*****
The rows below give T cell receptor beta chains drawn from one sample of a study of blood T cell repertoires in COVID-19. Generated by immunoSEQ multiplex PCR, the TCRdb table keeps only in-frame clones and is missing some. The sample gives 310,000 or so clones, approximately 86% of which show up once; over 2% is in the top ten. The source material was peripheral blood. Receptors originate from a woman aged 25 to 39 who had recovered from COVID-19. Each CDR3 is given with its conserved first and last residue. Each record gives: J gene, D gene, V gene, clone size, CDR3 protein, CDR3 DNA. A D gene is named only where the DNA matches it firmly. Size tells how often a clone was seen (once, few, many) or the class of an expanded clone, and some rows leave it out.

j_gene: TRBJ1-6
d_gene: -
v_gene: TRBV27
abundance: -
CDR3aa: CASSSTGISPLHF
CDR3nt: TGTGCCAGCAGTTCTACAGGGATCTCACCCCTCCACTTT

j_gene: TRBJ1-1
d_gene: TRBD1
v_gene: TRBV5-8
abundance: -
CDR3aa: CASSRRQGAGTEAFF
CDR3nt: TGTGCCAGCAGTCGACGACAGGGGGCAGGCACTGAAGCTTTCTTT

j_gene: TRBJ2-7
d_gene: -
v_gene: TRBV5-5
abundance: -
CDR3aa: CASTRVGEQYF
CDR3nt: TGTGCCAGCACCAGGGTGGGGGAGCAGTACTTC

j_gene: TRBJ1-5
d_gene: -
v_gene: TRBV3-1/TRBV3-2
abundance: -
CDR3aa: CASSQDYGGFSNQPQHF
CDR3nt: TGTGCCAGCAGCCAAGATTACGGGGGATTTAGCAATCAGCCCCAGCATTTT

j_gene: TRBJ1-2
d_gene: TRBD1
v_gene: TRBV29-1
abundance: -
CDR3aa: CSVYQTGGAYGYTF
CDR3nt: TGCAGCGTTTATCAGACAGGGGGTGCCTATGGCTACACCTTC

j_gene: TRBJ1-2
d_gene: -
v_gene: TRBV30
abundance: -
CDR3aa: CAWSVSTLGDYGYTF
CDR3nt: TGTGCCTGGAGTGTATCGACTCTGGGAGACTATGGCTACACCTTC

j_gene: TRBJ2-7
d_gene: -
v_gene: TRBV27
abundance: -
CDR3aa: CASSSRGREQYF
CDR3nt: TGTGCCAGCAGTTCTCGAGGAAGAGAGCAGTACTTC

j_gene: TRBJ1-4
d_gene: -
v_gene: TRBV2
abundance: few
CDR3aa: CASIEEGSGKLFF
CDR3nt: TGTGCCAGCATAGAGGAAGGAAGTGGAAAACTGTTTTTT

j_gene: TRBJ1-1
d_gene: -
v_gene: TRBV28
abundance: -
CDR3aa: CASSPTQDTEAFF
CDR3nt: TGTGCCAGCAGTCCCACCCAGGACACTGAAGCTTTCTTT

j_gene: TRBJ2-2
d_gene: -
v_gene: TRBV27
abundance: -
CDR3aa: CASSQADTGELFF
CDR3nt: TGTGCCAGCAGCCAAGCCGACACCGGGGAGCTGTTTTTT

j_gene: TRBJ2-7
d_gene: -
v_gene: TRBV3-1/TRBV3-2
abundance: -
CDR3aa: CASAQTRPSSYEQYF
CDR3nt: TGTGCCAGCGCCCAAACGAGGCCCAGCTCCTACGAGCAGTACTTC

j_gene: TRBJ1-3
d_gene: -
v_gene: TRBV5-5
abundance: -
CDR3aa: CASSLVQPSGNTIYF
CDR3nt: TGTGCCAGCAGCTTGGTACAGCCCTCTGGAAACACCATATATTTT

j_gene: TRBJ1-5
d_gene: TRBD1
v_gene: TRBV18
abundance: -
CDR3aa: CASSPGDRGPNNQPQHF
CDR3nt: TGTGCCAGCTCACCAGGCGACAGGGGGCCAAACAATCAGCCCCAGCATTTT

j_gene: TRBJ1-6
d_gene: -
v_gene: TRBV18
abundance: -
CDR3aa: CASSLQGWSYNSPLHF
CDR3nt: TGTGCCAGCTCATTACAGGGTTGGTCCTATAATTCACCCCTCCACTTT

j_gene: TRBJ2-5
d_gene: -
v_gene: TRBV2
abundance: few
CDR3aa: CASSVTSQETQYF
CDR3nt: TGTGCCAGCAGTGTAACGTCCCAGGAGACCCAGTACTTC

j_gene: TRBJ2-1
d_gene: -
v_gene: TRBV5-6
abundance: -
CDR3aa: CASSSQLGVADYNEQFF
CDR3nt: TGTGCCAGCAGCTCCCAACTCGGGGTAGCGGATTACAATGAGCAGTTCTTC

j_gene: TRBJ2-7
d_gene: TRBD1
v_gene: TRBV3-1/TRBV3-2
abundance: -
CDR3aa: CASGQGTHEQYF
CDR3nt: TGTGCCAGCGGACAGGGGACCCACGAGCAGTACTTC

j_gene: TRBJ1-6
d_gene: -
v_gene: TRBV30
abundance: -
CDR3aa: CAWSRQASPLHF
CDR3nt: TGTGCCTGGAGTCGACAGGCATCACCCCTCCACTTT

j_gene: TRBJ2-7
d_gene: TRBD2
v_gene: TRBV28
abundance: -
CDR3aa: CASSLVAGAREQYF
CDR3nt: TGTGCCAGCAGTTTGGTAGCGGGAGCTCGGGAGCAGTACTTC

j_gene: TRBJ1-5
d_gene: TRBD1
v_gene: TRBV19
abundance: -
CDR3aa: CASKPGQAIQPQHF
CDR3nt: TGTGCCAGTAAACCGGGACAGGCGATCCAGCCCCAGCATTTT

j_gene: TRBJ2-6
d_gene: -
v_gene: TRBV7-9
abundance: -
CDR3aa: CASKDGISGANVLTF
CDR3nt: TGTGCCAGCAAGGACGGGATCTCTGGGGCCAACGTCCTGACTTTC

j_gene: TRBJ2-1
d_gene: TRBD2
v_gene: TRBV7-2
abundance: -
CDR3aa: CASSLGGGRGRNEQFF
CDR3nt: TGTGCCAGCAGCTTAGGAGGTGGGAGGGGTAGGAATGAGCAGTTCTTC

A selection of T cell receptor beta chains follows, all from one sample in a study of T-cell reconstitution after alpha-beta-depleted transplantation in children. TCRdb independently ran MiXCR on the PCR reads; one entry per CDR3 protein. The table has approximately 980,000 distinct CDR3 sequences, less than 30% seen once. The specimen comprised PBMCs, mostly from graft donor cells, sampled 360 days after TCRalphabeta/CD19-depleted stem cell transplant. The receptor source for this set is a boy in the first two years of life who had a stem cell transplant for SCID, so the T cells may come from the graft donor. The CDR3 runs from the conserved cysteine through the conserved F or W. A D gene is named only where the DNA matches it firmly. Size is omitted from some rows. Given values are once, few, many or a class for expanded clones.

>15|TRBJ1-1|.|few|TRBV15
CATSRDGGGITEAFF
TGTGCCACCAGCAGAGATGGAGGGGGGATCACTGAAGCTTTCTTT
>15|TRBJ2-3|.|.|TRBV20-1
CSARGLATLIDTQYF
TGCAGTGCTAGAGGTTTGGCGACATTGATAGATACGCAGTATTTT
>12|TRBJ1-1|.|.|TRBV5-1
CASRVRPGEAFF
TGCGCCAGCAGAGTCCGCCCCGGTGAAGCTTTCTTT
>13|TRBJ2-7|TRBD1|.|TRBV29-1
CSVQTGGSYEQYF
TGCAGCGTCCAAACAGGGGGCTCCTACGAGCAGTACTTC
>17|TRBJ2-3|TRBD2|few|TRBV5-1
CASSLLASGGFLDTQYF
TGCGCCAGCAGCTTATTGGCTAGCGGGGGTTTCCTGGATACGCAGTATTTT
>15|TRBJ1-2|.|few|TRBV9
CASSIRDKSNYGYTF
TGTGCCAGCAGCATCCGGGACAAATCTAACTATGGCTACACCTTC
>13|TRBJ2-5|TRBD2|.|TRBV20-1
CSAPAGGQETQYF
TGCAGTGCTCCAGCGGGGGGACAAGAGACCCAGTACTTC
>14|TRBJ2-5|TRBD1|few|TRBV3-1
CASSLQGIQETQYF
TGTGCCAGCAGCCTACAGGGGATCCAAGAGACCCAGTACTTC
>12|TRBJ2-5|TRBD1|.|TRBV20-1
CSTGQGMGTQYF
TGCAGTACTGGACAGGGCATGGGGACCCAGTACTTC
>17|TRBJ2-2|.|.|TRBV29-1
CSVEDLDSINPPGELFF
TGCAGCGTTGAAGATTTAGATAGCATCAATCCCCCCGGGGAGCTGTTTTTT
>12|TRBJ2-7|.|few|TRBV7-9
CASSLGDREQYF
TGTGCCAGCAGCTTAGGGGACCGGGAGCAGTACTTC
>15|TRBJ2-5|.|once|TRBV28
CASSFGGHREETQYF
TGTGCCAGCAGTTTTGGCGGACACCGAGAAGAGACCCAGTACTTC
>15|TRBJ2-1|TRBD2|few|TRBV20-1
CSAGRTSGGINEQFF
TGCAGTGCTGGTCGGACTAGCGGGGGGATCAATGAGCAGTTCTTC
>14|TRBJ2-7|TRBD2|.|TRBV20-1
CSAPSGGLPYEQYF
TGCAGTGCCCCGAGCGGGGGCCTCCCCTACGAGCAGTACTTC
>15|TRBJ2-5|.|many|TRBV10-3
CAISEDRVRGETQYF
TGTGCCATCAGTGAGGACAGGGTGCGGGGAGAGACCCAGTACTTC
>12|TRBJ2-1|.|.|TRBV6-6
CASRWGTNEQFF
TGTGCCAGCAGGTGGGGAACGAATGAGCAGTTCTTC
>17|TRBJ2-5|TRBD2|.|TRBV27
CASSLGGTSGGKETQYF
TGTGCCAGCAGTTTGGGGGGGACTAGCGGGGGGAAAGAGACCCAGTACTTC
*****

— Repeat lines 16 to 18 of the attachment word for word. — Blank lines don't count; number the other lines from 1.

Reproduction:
v_gene: TRBV5-5
abundance: -
CDR3aa: CASTRVGEQYF